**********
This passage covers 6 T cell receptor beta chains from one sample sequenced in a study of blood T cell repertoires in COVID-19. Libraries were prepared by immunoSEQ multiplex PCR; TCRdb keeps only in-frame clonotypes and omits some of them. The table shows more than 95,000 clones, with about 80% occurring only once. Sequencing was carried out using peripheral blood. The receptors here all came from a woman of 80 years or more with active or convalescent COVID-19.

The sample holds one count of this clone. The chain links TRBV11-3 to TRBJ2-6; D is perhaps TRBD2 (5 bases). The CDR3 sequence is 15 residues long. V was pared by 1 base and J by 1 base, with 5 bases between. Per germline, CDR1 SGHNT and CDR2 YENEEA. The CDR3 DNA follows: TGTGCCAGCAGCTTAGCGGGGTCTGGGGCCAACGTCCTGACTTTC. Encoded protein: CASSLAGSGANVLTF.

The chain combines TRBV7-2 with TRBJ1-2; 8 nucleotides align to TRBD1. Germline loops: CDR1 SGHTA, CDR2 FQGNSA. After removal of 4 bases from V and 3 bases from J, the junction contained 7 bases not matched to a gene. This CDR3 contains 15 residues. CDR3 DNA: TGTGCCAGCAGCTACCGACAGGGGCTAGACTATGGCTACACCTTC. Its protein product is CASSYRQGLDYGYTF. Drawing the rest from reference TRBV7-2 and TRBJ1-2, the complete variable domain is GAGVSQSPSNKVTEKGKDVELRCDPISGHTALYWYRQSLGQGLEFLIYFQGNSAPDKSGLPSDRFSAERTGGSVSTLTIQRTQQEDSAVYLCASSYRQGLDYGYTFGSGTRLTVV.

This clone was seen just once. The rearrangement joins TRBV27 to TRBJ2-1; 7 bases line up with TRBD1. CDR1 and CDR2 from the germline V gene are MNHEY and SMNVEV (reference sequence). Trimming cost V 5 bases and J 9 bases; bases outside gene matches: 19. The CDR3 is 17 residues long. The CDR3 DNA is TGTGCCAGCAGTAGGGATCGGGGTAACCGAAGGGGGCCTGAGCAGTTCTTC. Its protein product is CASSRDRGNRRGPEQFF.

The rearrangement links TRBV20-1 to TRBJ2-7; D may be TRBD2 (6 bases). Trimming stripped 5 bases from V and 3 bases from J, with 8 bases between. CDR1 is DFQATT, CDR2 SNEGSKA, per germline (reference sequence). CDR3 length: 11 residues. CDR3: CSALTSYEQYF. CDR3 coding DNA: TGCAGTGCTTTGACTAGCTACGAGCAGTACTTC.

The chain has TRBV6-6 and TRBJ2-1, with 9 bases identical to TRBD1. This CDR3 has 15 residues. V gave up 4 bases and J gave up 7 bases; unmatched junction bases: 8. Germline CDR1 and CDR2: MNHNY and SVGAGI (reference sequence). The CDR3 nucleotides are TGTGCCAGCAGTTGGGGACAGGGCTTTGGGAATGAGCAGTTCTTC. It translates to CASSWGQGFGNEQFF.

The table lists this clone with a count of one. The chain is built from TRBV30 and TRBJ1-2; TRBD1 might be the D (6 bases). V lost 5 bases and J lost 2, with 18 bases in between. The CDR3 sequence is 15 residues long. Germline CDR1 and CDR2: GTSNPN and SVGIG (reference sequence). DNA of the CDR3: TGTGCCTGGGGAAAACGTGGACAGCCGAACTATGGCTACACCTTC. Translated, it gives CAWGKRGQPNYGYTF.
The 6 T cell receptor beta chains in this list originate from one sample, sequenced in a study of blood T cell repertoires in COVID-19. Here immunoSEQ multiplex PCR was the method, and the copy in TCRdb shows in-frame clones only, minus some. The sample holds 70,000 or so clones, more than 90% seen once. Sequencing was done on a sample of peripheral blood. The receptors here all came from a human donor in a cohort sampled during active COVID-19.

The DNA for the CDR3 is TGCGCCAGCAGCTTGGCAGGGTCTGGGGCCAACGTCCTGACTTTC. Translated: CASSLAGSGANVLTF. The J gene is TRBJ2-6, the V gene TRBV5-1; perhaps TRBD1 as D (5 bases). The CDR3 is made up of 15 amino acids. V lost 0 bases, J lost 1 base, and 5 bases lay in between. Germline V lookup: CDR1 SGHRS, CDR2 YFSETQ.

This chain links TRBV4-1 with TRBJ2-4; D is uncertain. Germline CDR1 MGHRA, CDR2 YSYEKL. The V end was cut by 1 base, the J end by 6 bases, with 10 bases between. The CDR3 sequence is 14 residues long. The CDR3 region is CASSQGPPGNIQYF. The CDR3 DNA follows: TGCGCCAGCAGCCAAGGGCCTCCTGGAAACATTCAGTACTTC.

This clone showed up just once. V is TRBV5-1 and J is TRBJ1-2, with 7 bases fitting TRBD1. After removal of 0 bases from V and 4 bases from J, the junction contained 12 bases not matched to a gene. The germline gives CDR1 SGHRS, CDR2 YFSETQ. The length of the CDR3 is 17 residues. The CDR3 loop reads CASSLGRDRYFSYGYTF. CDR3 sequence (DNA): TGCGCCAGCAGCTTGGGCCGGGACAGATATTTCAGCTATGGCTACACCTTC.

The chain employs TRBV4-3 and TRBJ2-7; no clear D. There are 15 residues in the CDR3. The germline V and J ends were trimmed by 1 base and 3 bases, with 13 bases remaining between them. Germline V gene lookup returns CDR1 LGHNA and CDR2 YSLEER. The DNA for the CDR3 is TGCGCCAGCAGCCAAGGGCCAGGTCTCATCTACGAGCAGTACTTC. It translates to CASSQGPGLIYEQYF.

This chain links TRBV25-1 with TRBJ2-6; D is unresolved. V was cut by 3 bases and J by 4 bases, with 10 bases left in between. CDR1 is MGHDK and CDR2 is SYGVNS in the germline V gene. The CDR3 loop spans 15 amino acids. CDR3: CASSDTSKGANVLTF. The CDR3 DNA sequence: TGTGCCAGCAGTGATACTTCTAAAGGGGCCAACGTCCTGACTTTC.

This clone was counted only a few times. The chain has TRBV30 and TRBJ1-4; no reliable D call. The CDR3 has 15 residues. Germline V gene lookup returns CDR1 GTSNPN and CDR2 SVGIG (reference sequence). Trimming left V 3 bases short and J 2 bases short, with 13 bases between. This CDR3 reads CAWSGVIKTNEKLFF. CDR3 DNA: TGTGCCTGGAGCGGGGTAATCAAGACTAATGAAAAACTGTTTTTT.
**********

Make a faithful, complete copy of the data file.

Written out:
This passage covers 6 T cell receptor beta chains from one sample sequenced in a study of blood T cell repertoires in COVID-19. Libraries were prepared by immunoSEQ multiplex PCR; TCRdb keeps only in-frame clonotypes and omits some of them. The table shows more than 95,000 clones, with about 80% occurring only once. Sequencing was carried out using peripheral blood. The receptors here all came from a woman of 80 years or more with active or convalescent COVID-19.

The sample holds one count of this clone. The chain links TRBV11-3 to TRBJ2-6; D is perhaps TRBD2 (5 bases). The CDR3 sequence is 15 residues long. V was pared by 1 base and J by 1 base, with 5 bases between. Per germline, CDR1 SGHNT and CDR2 YENEEA. The CDR3 DNA follows: TGTGCCAGCAGCTTAGCGGGGTCTGGGGCCAACGTCCTGACTTTC. Encoded protein: CASSLAGSGANVLTF.

The chain combines TRBV7-2 with TRBJ1-2; 8 nucleotides align to TRBD1. Germline loops: CDR1 SGHTA, CDR2 FQGNSA. After removal of 4 bases from V and 3 bases from J, the junction contained 7 bases not matched to a gene. This CDR3 contains 15 residues. CDR3 DNA: TGTGCCAGCAGCTACCGACAGGGGCTAGACTATGGCTACACCTTC. Its protein product is CASSYRQGLDYGYTF. Drawing the rest from reference TRBV7-2 and TRBJ1-2, the complete variable domain is GAGVSQSPSNKVTEKGKDVELRCDPISGHTALYWYRQSLGQGLEFLIYFQGNSAPDKSGLPSDRFSAERTGGSVSTLTIQRTQQEDSAVYLCASSYRQGLDYGYTFGSGTRLTVV.

This clone was seen just once. The rearrangement joins TRBV27 to TRBJ2-1; 7 bases line up with TRBD1. CDR1 and CDR2 from the germline V gene are MNHEY and SMNVEV (reference sequence). Trimming cost V 5 bases and J 9 bases; bases outside gene matches: 19. The CDR3 is 17 residues long. The CDR3 DNA is TGTGCCAGCAGTAGGGATCGGGGTAACCGAAGGGGGCCTGAGCAGTTCTTC. Its protein product is CASSRDRGNRRGPEQFF.

The rearrangement links TRBV20-1 to TRBJ2-7; D may be TRBD2 (6 bases). Trimming stripped 5 bases from V and 3 bases from J, with 8 bases between. CDR1 is DFQATT, CDR2 SNEGSKA, per germline (reference sequence). CDR3 length: 11 residues. CDR3: CSALTSYEQYF. CDR3 coding DNA: TGCAGTGCTTTGACTAGCTACGAGCAGTACTTC.

The chain has TRBV6-6 and TRBJ2-1, with 9 bases identical to TRBD1. This CDR3 has 15 residues. V gave up 4 bases and J gave up 7 bases; unmatched junction bases: 8. Germline CDR1 and CDR2: MNHNY and SVGAGI (reference sequence). The CDR3 nucleotides are TGTGCCAGCAGTTGGGGACAGGGCTTTGGGAATGAGCAGTTCTTC. It translates to CASSWGQGFGNEQFF.

The table lists this clone with a count of one. The chain is built from TRBV30 and TRBJ1-2; TRBD1 might be the D (6 bases). V lost 5 bases and J lost 2, with 18 bases in between. The CDR3 sequence is 15 residues long. Germline CDR1 and CDR2: GTSNPN and SVGIG (reference sequence). DNA of the CDR3: TGTGCCTGGGGAAAACGTGGACAGCCGAACTATGGCTACACCTTC. Translated, it gives CAWGKRGQPNYGYTF.
The 6 T cell receptor beta chains in this list originate from one sample, sequenced in a study of blood T cell repertoires in COVID-19. Here immunoSEQ multiplex PCR was the method, and the copy in TCRdb shows in-frame clones only, minus some. The sample holds 70,000 or so clones, more than 90% seen once. Sequencing was done on a sample of peripheral blood. The receptors here all came from a human donor in a cohort sampled during active COVID-19.

The DNA for the CDR3 is TGCGCCAGCAGCTTGGCAGGGTCTGGGGCCAACGTCCTGACTTTC. Translated: CASSLAGSGANVLTF. The J gene is TRBJ2-6, the V gene TRBV5-1; perhaps TRBD1 as D (5 bases). The CDR3 is made up of 15 amino acids. V lost 0 bases, J lost 1 base, and 5 bases lay in between. Germline V lookup: CDR1 SGHRS, CDR2 YFSETQ.

This chain links TRBV4-1 with TRBJ2-4; D is uncertain. Germline CDR1 MGHRA, CDR2 YSYEKL. The V end was cut by 1 base, the J end by 6 bases, with 10 bases between. The CDR3 sequence is 14 residues long. The CDR3 region is CASSQGPPGNIQYF. The CDR3 DNA follows: TGCGCCAGCAGCCAAGGGCCTCCTGGAAACATTCAGTACTTC.

This clone showed up just once. V is TRBV5-1 and J is TRBJ1-2, with 7 bases fitting TRBD1. After removal of 0 bases from V and 4 bases from J, the junction contained 12 bases not matched to a gene. The germline gives CDR1 SGHRS, CDR2 YFSETQ. The length of the CDR3 is 17 residues. The CDR3 loop reads CASSLGRDRYFSYGYTF. CDR3 sequence (DNA): TGCGCCAGCAGCTTGGGCCGGGACAGATATTTCAGCTATGGCTACACCTTC.

The chain employs TRBV4-3 and TRBJ2-7; no clear D. There are 15 residues in the CDR3. The germline V and J ends were trimmed by 1 base and 3 bases, with 13 bases remaining between them. Germline V gene lookup returns CDR1 LGHNA and CDR2 YSLEER. The DNA for the CDR3 is TGCGCCAGCAGCCAAGGGCCAGGTCTCATCTACGAGCAGTACTTC. It translates to CASSQGPGLIYEQYF.

This chain links TRBV25-1 with TRBJ2-6; D is unresolved. V was cut by 3 bases and J by 4 bases, with 10 bases left in between. CDR1 is MGHDK and CDR2 is SYGVNS in the germline V gene. The CDR3 loop spans 15 amino acids. CDR3: CASSDTSKGANVLTF. The CDR3 DNA sequence: TGTGCCAGCAGTGATACTTCTAAAGGGGCCAACGTCCTGACTTTC.

This clone was counted only a few times. The chain has TRBV30 and TRBJ1-4; no reliable D call. The CDR3 has 15 residues. Germline V gene lookup returns CDR1 GTSNPN and CDR2 SVGIG (reference sequence). Trimming left V 3 bases short and J 2 bases short, with 13 bases between. This CDR3 reads CAWSGVIKTNEKLFF. CDR3 DNA: TGTGCCTGGAGCGGGGTAATCAAGACTAATGAAAAACTGTTTTTT.